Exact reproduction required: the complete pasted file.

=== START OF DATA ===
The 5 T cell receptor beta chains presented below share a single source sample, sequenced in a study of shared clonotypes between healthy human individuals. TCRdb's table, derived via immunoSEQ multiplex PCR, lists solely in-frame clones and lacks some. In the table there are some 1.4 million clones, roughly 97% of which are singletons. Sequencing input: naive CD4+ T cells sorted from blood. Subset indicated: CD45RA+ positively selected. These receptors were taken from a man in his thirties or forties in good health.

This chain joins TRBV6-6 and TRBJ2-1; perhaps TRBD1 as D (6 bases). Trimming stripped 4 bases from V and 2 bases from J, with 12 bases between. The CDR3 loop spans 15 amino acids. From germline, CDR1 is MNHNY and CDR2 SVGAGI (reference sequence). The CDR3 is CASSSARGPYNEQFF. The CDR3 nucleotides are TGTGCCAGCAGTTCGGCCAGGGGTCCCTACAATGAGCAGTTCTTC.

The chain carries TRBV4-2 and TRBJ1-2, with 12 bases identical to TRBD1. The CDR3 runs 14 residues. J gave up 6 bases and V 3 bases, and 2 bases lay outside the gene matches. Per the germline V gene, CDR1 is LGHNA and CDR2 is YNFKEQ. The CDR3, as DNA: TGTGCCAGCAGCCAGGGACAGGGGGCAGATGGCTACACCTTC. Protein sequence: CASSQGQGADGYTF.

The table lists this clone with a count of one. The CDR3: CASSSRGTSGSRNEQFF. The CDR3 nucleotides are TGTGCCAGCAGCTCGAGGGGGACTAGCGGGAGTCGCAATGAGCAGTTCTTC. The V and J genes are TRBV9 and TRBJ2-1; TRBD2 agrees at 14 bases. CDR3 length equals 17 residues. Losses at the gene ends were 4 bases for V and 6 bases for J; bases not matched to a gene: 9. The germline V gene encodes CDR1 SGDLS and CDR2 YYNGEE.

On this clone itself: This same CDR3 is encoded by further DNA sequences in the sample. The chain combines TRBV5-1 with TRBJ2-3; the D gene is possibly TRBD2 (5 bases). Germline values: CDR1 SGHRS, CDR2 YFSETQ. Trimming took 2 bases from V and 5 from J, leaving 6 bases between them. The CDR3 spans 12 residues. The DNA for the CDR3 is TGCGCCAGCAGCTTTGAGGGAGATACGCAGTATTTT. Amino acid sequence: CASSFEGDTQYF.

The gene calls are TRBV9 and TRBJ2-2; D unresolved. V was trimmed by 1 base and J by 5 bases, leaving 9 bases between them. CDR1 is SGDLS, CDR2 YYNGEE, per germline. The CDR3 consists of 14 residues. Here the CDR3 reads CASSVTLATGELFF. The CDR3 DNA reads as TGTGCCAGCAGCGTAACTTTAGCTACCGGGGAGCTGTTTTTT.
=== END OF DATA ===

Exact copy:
The 5 T cell receptor beta chains presented below share a single source sample, sequenced in a study of shared clonotypes between healthy human individuals. TCRdb's table, derived via immunoSEQ multiplex PCR, lists solely in-frame clones and lacks some. In the table there are some 1.4 million clones, roughly 97% of which are singletons. Sequencing input: naive CD4+ T cells sorted from blood. Subset indicated: CD45RA+ positively selected. These receptors were taken from a man in his thirties or forties in good health.

This chain joins TRBV6-6 and TRBJ2-1; perhaps TRBD1 as D (6 bases). Trimming stripped 4 bases from V and 2 bases from J, with 12 bases between. The CDR3 loop spans 15 amino acids. From germline, CDR1 is MNHNY and CDR2 SVGAGI (reference sequence). The CDR3 is CASSSARGPYNEQFF. The CDR3 nucleotides are TGTGCCAGCAGTTCGGCCAGGGGTCCCTACAATGAGCAGTTCTTC.

The chain carries TRBV4-2 and TRBJ1-2, with 12 bases identical to TRBD1. The CDR3 runs 14 residues. J gave up 6 bases and V 3 bases, and 2 bases lay outside the gene matches. Per the germline V gene, CDR1 is LGHNA and CDR2 is YNFKEQ. The CDR3, as DNA: TGTGCCAGCAGCCAGGGACAGGGGGCAGATGGCTACACCTTC. Protein sequence: CASSQGQGADGYTF.

The table lists this clone with a count of one. The CDR3: CASSSRGTSGSRNEQFF. The CDR3 nucleotides are TGTGCCAGCAGCTCGAGGGGGACTAGCGGGAGTCGCAATGAGCAGTTCTTC. The V and J genes are TRBV9 and TRBJ2-1; TRBD2 agrees at 14 bases. CDR3 length equals 17 residues. Losses at the gene ends were 4 bases for V and 6 bases for J; bases not matched to a gene: 9. The germline V gene encodes CDR1 SGDLS and CDR2 YYNGEE.

On this clone itself: This same CDR3 is encoded by further DNA sequences in the sample. The chain combines TRBV5-1 with TRBJ2-3; the D gene is possibly TRBD2 (5 bases). Germline values: CDR1 SGHRS, CDR2 YFSETQ. Trimming took 2 bases from V and 5 from J, leaving 6 bases between them. The CDR3 spans 12 residues. The DNA for the CDR3 is TGCGCCAGCAGCTTTGAGGGAGATACGCAGTATTTT. Amino acid sequence: CASSFEGDTQYF.

The gene calls are TRBV9 and TRBJ2-2; D unresolved. V was trimmed by 1 base and J by 5 bases, leaving 9 bases between them. CDR1 is SGDLS, CDR2 YYNGEE, per germline. The CDR3 consists of 14 residues. Here the CDR3 reads CASSVTLATGELFF. The CDR3 DNA reads as TGTGCCAGCAGCGTAACTTTAGCTACCGGGGAGCTGTTTTTT.